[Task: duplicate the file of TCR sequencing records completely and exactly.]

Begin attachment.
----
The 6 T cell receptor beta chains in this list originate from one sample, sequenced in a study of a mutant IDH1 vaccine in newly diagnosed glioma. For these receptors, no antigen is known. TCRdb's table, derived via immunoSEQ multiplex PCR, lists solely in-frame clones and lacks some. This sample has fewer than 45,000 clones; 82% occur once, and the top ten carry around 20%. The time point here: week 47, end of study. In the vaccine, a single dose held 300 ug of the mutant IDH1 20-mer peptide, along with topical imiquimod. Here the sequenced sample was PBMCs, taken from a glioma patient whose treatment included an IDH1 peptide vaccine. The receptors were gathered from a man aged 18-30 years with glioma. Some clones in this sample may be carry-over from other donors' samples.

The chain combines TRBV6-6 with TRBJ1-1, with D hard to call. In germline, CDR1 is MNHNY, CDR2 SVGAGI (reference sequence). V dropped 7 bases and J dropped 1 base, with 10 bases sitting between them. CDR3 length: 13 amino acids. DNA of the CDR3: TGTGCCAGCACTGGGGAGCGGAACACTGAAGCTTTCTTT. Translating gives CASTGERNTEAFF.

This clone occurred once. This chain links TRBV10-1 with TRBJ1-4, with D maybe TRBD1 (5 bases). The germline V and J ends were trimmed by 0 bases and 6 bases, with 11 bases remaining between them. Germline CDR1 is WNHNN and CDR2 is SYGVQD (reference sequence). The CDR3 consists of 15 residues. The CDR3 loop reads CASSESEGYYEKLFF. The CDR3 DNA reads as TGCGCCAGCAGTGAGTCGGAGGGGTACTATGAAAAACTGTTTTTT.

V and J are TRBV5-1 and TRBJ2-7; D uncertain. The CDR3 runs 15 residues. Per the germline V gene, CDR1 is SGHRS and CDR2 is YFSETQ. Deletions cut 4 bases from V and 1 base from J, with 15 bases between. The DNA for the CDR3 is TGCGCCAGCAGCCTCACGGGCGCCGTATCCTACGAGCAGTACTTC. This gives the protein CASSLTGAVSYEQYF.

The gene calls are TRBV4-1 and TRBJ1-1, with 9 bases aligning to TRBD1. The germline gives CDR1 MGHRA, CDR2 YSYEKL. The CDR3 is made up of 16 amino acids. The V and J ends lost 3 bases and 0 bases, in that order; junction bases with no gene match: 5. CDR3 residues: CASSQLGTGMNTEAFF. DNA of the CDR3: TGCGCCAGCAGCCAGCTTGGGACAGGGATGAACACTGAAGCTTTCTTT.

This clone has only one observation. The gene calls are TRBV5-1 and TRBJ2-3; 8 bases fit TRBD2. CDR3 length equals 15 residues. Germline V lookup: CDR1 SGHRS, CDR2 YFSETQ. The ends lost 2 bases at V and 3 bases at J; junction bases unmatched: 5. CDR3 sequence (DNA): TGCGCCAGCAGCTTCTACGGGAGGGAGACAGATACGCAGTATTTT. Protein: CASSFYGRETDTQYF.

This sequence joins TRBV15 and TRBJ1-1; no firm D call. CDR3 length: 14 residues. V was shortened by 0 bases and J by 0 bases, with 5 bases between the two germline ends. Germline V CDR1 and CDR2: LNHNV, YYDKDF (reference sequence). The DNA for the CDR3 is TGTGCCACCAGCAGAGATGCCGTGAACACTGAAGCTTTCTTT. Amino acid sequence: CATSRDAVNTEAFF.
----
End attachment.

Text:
The 6 T cell receptor beta chains in this list originate from one sample, sequenced in a study of a mutant IDH1 vaccine in newly diagnosed glioma. For these receptors, no antigen is known. TCRdb's table, derived via immunoSEQ multiplex PCR, lists solely in-frame clones and lacks some. This sample has fewer than 45,000 clones; 82% occur once, and the top ten carry around 20%. The time point here: week 47, end of study. In the vaccine, a single dose held 300 ug of the mutant IDH1 20-mer peptide, along with topical imiquimod. Here the sequenced sample was PBMCs, taken from a glioma patient whose treatment included an IDH1 peptide vaccine. The receptors were gathered from a man aged 18-30 years with glioma. Some clones in this sample may be carry-over from other donors' samples.

The chain combines TRBV6-6 with TRBJ1-1, with D hard to call. In germline, CDR1 is MNHNY, CDR2 SVGAGI (reference sequence). V dropped 7 bases and J dropped 1 base, with 10 bases sitting between them. CDR3 length: 13 amino acids. DNA of the CDR3: TGTGCCAGCACTGGGGAGCGGAACACTGAAGCTTTCTTT. Translating gives CASTGERNTEAFF.

This clone occurred once. This chain links TRBV10-1 with TRBJ1-4, with D maybe TRBD1 (5 bases). The germline V and J ends were trimmed by 0 bases and 6 bases, with 11 bases remaining between them. Germline CDR1 is WNHNN and CDR2 is SYGVQD (reference sequence). The CDR3 consists of 15 residues. The CDR3 loop reads CASSESEGYYEKLFF. The CDR3 DNA reads as TGCGCCAGCAGTGAGTCGGAGGGGTACTATGAAAAACTGTTTTTT.

V and J are TRBV5-1 and TRBJ2-7; D uncertain. The CDR3 runs 15 residues. Per the germline V gene, CDR1 is SGHRS and CDR2 is YFSETQ. Deletions cut 4 bases from V and 1 base from J, with 15 bases between. The DNA for the CDR3 is TGCGCCAGCAGCCTCACGGGCGCCGTATCCTACGAGCAGTACTTC. This gives the protein CASSLTGAVSYEQYF.

The gene calls are TRBV4-1 and TRBJ1-1, with 9 bases aligning to TRBD1. The germline gives CDR1 MGHRA, CDR2 YSYEKL. The CDR3 is made up of 16 amino acids. The V and J ends lost 3 bases and 0 bases, in that order; junction bases with no gene match: 5. CDR3 residues: CASSQLGTGMNTEAFF. DNA of the CDR3: TGCGCCAGCAGCCAGCTTGGGACAGGGATGAACACTGAAGCTTTCTTT.

This clone has only one observation. The gene calls are TRBV5-1 and TRBJ2-3; 8 bases fit TRBD2. CDR3 length equals 15 residues. Germline V lookup: CDR1 SGHRS, CDR2 YFSETQ. The ends lost 2 bases at V and 3 bases at J; junction bases unmatched: 5. CDR3 sequence (DNA): TGCGCCAGCAGCTTCTACGGGAGGGAGACAGATACGCAGTATTTT. Protein: CASSFYGRETDTQYF.

This sequence joins TRBV15 and TRBJ1-1; no firm D call. CDR3 length: 14 residues. V was shortened by 0 bases and J by 0 bases, with 5 bases between the two germline ends. Germline V CDR1 and CDR2: LNHNV, YYDKDF (reference sequence). The DNA for the CDR3 is TGTGCCACCAGCAGAGATGCCGTGAACACTGAAGCTTTCTTT. Amino acid sequence: CATSRDAVNTEAFF.